Went on a field trip today…
Thanks to everyones replies on here I went out today to try to get a closer look at things. I found the USGS stream guaging station, it’s about 10 miles upstream from where I live. I followed the river and stopped at a about a dozen spots to get out and check it out. The river channel looks almost identical that whole 10 miles. It’s narrow, twisty, and fairly steep banked. At most places its probably only about 30 feet wide. I couldn’t tell anything about the depth though because it’s pretty icy right now. There is a pretty fast moving current along one bank, but it’s probably only about 8 feet wide, then it’s iced over to the other bank.

I understand a lot more now about how you have to just know the river to get any useful information from the stream flow charts. You have to have something to base the numbers on.

Air-photo field trip
I just looked at several miles of that river upstream of the reservoir, via air photos on two different website. On one site I could clearly see the submerged sandbars, and it was difficult to tell if the water would be deep enough at all locations, but on the other site it definitely looked okay. Both sets of air photos were taken at a time of year when the trees were bare of leaves and no crops were in the fields. A closer look might show whether it was spring or fall, but right now I don’t know. One thing that worries me is the huge amount of irrigation going on in the surrounding farm country. That’s often a cause for rivers to carry much less water than what’s natural, and is a good reason to be concerned about how much water will be present in summer. The gauge-reading history might help you figure that out, but nothing beats a first-hand look at the river at various times of year.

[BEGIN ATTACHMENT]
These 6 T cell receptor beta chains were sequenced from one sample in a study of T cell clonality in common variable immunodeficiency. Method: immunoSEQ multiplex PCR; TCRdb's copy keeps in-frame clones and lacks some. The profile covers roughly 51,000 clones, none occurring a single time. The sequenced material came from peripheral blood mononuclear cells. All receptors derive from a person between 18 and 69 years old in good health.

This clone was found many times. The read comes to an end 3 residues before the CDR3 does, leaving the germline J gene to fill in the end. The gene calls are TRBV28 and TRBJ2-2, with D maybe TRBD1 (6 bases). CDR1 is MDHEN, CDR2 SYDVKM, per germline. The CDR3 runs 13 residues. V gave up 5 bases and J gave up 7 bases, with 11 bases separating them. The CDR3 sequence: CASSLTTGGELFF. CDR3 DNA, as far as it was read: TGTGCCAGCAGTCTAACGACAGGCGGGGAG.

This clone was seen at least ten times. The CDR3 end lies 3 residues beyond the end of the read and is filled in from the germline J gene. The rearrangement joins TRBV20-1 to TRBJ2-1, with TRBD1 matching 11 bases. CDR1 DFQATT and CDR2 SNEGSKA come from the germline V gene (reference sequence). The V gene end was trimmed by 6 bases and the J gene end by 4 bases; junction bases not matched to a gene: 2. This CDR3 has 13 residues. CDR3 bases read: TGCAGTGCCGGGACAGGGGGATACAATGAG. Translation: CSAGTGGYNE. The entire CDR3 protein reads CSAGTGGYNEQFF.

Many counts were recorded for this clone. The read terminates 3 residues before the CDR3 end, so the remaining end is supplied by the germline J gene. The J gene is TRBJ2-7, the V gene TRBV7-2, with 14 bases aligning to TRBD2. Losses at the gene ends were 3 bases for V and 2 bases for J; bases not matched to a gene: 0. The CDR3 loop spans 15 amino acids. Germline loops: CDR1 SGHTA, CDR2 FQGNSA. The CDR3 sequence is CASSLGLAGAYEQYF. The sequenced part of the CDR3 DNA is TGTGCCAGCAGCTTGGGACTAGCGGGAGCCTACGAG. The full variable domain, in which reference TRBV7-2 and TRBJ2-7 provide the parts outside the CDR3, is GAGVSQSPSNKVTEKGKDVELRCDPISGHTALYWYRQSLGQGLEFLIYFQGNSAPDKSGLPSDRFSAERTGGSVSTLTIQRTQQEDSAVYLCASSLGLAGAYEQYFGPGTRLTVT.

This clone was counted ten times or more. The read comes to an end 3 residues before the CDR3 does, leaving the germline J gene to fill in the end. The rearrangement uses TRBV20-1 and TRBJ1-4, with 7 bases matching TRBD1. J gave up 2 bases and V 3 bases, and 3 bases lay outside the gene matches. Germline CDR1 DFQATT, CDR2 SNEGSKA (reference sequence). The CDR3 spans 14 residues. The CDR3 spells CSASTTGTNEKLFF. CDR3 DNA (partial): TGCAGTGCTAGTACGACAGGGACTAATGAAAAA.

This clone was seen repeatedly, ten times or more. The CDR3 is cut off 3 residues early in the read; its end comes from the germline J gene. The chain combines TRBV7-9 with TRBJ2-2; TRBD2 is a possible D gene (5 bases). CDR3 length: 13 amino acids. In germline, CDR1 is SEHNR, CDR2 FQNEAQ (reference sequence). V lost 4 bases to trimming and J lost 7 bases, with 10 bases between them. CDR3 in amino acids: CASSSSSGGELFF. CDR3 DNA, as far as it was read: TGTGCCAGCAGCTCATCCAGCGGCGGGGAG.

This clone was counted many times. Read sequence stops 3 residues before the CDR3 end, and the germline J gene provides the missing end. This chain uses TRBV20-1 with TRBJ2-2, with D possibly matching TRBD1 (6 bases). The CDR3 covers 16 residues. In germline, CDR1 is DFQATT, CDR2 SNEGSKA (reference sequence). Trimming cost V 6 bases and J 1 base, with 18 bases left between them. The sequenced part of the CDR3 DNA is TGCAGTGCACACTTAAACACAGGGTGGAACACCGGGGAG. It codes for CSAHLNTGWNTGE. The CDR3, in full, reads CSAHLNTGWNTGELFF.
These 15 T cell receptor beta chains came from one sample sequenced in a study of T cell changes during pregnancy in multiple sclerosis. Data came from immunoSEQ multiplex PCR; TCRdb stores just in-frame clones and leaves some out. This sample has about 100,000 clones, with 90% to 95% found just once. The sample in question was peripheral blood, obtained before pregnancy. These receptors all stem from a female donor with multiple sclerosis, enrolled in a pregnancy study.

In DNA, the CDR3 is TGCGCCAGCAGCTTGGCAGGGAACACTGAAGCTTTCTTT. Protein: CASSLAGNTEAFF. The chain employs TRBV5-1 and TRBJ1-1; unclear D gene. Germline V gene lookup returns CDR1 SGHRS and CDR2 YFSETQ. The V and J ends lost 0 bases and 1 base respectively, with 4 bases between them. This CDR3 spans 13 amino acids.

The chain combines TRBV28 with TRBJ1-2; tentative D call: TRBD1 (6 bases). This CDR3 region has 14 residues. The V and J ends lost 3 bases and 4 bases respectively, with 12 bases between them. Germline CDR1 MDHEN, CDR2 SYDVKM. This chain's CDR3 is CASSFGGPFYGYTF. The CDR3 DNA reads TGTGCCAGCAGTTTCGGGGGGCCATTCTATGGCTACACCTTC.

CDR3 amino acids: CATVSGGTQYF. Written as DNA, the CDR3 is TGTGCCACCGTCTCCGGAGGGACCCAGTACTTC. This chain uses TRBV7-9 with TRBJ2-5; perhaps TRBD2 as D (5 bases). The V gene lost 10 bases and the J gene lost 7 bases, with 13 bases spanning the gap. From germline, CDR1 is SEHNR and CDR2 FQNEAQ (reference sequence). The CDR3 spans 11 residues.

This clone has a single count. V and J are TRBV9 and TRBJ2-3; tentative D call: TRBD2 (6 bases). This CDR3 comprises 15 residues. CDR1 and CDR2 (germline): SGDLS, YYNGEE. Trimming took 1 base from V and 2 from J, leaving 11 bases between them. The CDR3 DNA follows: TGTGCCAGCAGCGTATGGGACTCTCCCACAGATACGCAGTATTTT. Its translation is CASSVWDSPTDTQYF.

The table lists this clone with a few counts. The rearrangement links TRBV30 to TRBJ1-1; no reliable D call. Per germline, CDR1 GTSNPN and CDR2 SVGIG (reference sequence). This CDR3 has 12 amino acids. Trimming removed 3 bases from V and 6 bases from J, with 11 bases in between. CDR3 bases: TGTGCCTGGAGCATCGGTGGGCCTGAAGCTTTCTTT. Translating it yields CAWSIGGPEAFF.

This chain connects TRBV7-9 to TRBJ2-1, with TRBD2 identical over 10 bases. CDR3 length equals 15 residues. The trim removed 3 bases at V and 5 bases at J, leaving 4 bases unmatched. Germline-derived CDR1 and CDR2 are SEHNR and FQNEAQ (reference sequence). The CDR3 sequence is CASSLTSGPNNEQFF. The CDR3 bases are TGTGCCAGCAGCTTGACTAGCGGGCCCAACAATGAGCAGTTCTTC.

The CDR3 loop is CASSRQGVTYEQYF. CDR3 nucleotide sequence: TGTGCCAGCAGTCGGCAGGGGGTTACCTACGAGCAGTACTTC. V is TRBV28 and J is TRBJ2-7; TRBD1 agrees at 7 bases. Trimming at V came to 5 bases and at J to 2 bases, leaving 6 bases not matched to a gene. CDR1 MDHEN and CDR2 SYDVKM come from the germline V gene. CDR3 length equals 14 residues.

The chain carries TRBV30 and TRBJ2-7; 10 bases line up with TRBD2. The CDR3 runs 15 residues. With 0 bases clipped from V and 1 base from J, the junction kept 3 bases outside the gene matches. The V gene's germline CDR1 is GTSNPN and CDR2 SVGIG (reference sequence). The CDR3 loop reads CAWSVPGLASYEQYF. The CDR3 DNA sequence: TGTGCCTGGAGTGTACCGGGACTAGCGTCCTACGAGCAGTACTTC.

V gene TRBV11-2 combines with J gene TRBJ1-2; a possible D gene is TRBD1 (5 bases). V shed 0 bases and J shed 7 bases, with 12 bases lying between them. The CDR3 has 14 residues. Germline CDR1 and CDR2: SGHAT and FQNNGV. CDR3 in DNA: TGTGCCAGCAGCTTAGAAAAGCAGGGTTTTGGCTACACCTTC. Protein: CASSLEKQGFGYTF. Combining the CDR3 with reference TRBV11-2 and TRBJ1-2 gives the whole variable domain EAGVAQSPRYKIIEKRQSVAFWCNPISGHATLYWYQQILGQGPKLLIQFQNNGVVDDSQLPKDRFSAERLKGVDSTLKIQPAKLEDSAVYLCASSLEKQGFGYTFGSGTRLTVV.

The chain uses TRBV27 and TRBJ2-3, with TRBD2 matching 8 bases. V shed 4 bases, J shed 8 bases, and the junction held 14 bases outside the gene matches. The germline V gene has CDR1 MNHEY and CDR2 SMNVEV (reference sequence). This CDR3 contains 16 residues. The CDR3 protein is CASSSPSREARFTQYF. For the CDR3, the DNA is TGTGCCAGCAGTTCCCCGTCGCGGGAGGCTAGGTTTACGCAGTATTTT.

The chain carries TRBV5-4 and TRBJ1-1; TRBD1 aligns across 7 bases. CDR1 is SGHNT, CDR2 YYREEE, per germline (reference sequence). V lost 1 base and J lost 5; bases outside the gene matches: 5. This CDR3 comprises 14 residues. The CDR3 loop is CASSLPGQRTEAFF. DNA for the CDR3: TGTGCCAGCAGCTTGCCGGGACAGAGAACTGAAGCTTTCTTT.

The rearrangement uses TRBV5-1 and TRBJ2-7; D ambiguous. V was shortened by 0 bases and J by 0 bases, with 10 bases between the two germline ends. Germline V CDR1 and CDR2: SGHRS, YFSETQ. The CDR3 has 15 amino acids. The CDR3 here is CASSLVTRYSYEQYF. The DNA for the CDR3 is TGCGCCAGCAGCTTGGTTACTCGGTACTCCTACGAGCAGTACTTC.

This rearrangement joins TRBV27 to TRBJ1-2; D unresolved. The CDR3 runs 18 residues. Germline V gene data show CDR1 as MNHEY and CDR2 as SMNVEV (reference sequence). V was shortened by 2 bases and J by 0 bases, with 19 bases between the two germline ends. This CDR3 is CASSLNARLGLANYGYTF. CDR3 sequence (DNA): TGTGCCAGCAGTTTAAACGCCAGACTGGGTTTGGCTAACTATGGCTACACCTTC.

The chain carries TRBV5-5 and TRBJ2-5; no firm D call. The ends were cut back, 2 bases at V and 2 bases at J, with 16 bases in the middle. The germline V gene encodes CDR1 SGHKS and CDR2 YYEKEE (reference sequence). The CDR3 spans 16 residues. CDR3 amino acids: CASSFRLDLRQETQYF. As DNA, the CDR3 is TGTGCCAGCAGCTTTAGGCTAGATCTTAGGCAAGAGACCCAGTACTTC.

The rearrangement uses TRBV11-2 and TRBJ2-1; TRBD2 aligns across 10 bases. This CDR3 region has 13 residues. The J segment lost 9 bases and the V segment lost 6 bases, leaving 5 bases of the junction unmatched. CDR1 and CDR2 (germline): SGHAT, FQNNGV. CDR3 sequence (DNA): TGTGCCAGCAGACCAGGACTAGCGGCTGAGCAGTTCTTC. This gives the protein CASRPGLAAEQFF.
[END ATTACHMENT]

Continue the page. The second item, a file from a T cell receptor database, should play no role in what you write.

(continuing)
USGS guages

– Last Updated: Jan-28-12 9:21 AM EST –

You will note that that USGS gauge, like most, gives a reading in feet and a flow reading in cubic feet per second (CFS). The CFS reading will probably give you a better feel for whether the stream is runnable at the current level.

A relatively wide, shallow stream bed is going to require a lot more flow to ensure enough depth to paddle it without hanging up than will one which is relatively narrow and steep banked.

My guess would be for a narrow (30 feet or less) stream bed with relatively steep banks(suggesting greater channelization and depth in the main flow) 150 CFS would probably be enough to paddle the stream without hanging up too much.

Stream beds are not uniform, however. In places the stream might flow over a uniform, shallow shoal or river wide ledge. If the 150 CFS of flow is distributed uniformly across the entire width of the stream bed, it might not provide enough depth to float.

on another note…
On of the beauties of a canoe is when you do get into water\shoals\riffles\runs too shallow to paddle you simply step out and line or float her thru and step back in. Periods of shallow water probably wont preclude you from paddling just gives the stream summer character

Republican River…
Thanks for checking things out for me guys! I have not lived here long, and don’t know many people here. The Republican River has a history of canoeing and tubing below the dam, east of the reservoir. I’ve read that the best time is July and August when they release water from the dam. Here is a link to the Nebraska Game and Parks Canoe trail, the section described is the 49 miles downstream from the dam.